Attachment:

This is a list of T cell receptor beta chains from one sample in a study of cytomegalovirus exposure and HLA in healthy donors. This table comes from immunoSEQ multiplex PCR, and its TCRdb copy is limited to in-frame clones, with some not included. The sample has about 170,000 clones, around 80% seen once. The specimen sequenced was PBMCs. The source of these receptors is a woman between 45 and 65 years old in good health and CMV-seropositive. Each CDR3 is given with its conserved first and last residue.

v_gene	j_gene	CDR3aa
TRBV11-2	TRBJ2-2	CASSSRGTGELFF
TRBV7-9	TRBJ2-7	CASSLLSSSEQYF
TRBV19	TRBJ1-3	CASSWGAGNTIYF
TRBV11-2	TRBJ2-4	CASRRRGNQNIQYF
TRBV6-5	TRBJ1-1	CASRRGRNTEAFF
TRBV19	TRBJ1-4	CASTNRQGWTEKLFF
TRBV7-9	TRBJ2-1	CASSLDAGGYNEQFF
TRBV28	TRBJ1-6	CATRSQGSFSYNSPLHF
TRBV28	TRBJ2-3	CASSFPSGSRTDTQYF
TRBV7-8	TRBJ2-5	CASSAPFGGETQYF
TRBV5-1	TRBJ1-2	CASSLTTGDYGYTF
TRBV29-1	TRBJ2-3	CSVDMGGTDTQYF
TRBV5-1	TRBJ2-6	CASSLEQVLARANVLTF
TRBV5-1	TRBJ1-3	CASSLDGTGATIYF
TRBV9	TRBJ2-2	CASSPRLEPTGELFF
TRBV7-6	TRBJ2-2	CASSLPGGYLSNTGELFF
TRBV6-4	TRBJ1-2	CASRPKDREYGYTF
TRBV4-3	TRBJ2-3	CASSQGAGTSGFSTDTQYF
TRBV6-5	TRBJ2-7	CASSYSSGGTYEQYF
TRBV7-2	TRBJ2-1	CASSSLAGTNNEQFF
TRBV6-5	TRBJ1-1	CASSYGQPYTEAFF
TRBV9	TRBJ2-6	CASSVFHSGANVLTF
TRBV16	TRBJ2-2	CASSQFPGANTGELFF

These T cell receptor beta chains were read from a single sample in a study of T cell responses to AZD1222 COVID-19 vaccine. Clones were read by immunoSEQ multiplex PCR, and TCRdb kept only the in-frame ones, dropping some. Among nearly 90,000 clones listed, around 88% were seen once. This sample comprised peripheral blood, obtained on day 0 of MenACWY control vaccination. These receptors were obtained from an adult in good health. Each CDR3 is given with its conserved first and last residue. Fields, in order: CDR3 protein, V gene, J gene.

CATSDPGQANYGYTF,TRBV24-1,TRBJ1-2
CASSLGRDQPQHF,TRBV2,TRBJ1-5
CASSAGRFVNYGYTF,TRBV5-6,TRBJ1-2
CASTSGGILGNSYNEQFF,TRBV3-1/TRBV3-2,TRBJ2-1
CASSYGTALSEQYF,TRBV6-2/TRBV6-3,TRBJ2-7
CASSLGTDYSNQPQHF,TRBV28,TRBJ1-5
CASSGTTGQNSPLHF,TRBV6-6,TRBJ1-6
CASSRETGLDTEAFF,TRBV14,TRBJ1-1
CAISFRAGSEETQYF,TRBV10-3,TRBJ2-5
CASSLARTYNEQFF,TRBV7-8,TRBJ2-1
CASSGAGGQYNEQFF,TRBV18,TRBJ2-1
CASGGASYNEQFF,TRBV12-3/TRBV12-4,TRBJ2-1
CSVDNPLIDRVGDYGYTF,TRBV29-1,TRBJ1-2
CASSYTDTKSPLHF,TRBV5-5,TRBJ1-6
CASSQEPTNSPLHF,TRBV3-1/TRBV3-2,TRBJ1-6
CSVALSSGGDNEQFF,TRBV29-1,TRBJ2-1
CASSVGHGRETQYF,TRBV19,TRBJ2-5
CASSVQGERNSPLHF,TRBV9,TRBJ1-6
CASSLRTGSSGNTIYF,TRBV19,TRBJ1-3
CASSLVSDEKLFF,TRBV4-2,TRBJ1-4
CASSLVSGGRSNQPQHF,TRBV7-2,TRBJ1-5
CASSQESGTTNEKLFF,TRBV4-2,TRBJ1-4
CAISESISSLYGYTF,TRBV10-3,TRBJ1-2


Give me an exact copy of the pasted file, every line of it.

This is a list of T cell receptor beta chains from one sample in a study of cytomegalovirus exposure and HLA in healthy donors. This table comes from immunoSEQ multiplex PCR, and its TCRdb copy is limited to in-frame clones, with some not included. The sample has about 170,000 clones, around 80% seen once. The specimen sequenced was PBMCs. The source of these receptors is a woman between 45 and 65 years old in good health and CMV-seropositive. Each CDR3 is given with its conserved first and last residue.

v_gene	j_gene	CDR3aa
TRBV11-2	TRBJ2-2	CASSSRGTGELFF
TRBV7-9	TRBJ2-7	CASSLLSSSEQYF
TRBV19	TRBJ1-3	CASSWGAGNTIYF
TRBV11-2	TRBJ2-4	CASRRRGNQNIQYF
TRBV6-5	TRBJ1-1	CASRRGRNTEAFF
TRBV19	TRBJ1-4	CASTNRQGWTEKLFF
TRBV7-9	TRBJ2-1	CASSLDAGGYNEQFF
TRBV28	TRBJ1-6	CATRSQGSFSYNSPLHF
TRBV28	TRBJ2-3	CASSFPSGSRTDTQYF
TRBV7-8	TRBJ2-5	CASSAPFGGETQYF
TRBV5-1	TRBJ1-2	CASSLTTGDYGYTF
TRBV29-1	TRBJ2-3	CSVDMGGTDTQYF
TRBV5-1	TRBJ2-6	CASSLEQVLARANVLTF
TRBV5-1	TRBJ1-3	CASSLDGTGATIYF
TRBV9	TRBJ2-2	CASSPRLEPTGELFF
TRBV7-6	TRBJ2-2	CASSLPGGYLSNTGELFF
TRBV6-4	TRBJ1-2	CASRPKDREYGYTF
TRBV4-3	TRBJ2-3	CASSQGAGTSGFSTDTQYF
TRBV6-5	TRBJ2-7	CASSYSSGGTYEQYF
TRBV7-2	TRBJ2-1	CASSSLAGTNNEQFF
TRBV6-5	TRBJ1-1	CASSYGQPYTEAFF
TRBV9	TRBJ2-6	CASSVFHSGANVLTF
TRBV16	TRBJ2-2	CASSQFPGANTGELFF

These T cell receptor beta chains were read from a single sample in a study of T cell responses to AZD1222 COVID-19 vaccine. Clones were read by immunoSEQ multiplex PCR, and TCRdb kept only the in-frame ones, dropping some. Among nearly 90,000 clones listed, around 88% were seen once. This sample comprised peripheral blood, obtained on day 0 of MenACWY control vaccination. These receptors were obtained from an adult in good health. Each CDR3 is given with its conserved first and last residue. Fields, in order: CDR3 protein, V gene, J gene.

CATSDPGQANYGYTF,TRBV24-1,TRBJ1-2
CASSLGRDQPQHF,TRBV2,TRBJ1-5
CASSAGRFVNYGYTF,TRBV5-6,TRBJ1-2
CASTSGGILGNSYNEQFF,TRBV3-1/TRBV3-2,TRBJ2-1
CASSYGTALSEQYF,TRBV6-2/TRBV6-3,TRBJ2-7
CASSLGTDYSNQPQHF,TRBV28,TRBJ1-5
CASSGTTGQNSPLHF,TRBV6-6,TRBJ1-6
CASSRETGLDTEAFF,TRBV14,TRBJ1-1
CAISFRAGSEETQYF,TRBV10-3,TRBJ2-5
CASSLARTYNEQFF,TRBV7-8,TRBJ2-1
CASSGAGGQYNEQFF,TRBV18,TRBJ2-1
CASGGASYNEQFF,TRBV12-3/TRBV12-4,TRBJ2-1
CSVDNPLIDRVGDYGYTF,TRBV29-1,TRBJ1-2
CASSYTDTKSPLHF,TRBV5-5,TRBJ1-6
CASSQEPTNSPLHF,TRBV3-1/TRBV3-2,TRBJ1-6
CSVALSSGGDNEQFF,TRBV29-1,TRBJ2-1
CASSVGHGRETQYF,TRBV19,TRBJ2-5
CASSVQGERNSPLHF,TRBV9,TRBJ1-6
CASSLRTGSSGNTIYF,TRBV19,TRBJ1-3
CASSLVSDEKLFF,TRBV4-2,TRBJ1-4
CASSLVSGGRSNQPQHF,TRBV7-2,TRBJ1-5
CASSQESGTTNEKLFF,TRBV4-2,TRBJ1-4
CAISESISSLYGYTF,TRBV10-3,TRBJ1-2